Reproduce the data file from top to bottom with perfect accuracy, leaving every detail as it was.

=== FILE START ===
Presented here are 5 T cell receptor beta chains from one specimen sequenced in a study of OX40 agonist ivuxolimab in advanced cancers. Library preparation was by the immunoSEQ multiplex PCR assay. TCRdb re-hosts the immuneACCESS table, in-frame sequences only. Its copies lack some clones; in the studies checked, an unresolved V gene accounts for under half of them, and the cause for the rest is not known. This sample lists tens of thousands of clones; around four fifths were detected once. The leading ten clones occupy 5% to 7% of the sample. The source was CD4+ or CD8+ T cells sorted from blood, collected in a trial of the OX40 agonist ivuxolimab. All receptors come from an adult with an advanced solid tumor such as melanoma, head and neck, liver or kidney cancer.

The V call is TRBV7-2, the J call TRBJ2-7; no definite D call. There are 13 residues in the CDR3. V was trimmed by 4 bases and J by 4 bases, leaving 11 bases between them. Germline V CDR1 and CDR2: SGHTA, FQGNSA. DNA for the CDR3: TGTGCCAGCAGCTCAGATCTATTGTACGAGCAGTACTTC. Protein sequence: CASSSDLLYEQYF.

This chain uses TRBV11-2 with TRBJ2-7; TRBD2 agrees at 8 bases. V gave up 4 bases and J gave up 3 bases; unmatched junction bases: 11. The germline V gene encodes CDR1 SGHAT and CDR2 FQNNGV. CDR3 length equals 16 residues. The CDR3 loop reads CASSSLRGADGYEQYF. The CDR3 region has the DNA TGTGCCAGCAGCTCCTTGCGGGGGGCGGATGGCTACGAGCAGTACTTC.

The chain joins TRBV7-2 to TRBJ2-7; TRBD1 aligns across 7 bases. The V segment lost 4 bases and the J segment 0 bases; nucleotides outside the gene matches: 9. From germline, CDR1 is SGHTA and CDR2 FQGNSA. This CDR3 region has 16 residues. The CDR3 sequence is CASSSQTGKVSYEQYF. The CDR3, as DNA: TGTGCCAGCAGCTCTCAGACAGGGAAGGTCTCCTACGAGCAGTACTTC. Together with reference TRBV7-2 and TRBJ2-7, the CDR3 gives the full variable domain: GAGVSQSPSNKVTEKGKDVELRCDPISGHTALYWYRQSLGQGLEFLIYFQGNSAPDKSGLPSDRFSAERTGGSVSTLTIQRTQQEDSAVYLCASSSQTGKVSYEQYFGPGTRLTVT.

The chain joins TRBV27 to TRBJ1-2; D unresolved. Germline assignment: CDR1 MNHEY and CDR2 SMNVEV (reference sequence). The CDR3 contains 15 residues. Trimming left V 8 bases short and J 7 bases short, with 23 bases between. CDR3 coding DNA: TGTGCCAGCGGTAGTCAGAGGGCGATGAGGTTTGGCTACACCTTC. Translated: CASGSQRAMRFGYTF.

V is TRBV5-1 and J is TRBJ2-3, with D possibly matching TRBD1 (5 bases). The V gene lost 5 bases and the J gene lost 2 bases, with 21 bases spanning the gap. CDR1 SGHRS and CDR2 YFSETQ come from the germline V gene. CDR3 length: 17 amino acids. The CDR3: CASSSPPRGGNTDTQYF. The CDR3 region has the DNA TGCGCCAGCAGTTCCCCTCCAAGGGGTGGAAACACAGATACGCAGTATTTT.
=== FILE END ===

Presented here are 5 T cell receptor beta chains from one specimen sequenced in a study of OX40 agonist ivuxolimab in advanced cancers. Library preparation was by the immunoSEQ multiplex PCR assay. TCRdb re-hosts the immuneACCESS table, in-frame sequences only. Its copies lack some clones; in the studies checked, an unresolved V gene accounts for under half of them, and the cause for the rest is not known. This sample lists tens of thousands of clones; around four fifths were detected once. The leading ten clones occupy 5% to 7% of the sample. The source was CD4+ or CD8+ T cells sorted from blood, collected in a trial of the OX40 agonist ivuxolimab. All receptors come from an adult with an advanced solid tumor such as melanoma, head and neck, liver or kidney cancer.

The V call is TRBV7-2, the J call TRBJ2-7; no definite D call. There are 13 residues in the CDR3. V was trimmed by 4 bases and J by 4 bases, leaving 11 bases between them. Germline V CDR1 and CDR2: SGHTA, FQGNSA. DNA for the CDR3: TGTGCCAGCAGCTCAGATCTATTGTACGAGCAGTACTTC. Protein sequence: CASSSDLLYEQYF.

This chain uses TRBV11-2 with TRBJ2-7; TRBD2 agrees at 8 bases. V gave up 4 bases and J gave up 3 bases; unmatched junction bases: 11. The germline V gene encodes CDR1 SGHAT and CDR2 FQNNGV. CDR3 length equals 16 residues. The CDR3 loop reads CASSSLRGADGYEQYF. The CDR3 region has the DNA TGTGCCAGCAGCTCCTTGCGGGGGGCGGATGGCTACGAGCAGTACTTC.

The chain joins TRBV7-2 to TRBJ2-7; TRBD1 aligns across 7 bases. The V segment lost 4 bases and the J segment 0 bases; nucleotides outside the gene matches: 9. From germline, CDR1 is SGHTA and CDR2 FQGNSA. This CDR3 region has 16 residues. The CDR3 sequence is CASSSQTGKVSYEQYF. The CDR3, as DNA: TGTGCCAGCAGCTCTCAGACAGGGAAGGTCTCCTACGAGCAGTACTTC. Together with reference TRBV7-2 and TRBJ2-7, the CDR3 gives the full variable domain: GAGVSQSPSNKVTEKGKDVELRCDPISGHTALYWYRQSLGQGLEFLIYFQGNSAPDKSGLPSDRFSAERTGGSVSTLTIQRTQQEDSAVYLCASSSQTGKVSYEQYFGPGTRLTVT.

The chain joins TRBV27 to TRBJ1-2; D unresolved. Germline assignment: CDR1 MNHEY and CDR2 SMNVEV (reference sequence). The CDR3 contains 15 residues. Trimming left V 8 bases short and J 7 bases short, with 23 bases between. CDR3 coding DNA: TGTGCCAGCGGTAGTCAGAGGGCGATGAGGTTTGGCTACACCTTC. Translated: CASGSQRAMRFGYTF.

V is TRBV5-1 and J is TRBJ2-3, with D possibly matching TRBD1 (5 bases). The V gene lost 5 bases and the J gene lost 2 bases, with 21 bases spanning the gap. CDR1 SGHRS and CDR2 YFSETQ come from the germline V gene. CDR3 length: 17 amino acids. The CDR3: CASSSPPRGGNTDTQYF. The CDR3 region has the DNA TGCGCCAGCAGTTCCCCTCCAAGGGGTGGAAACACAGATACGCAGTATTTT.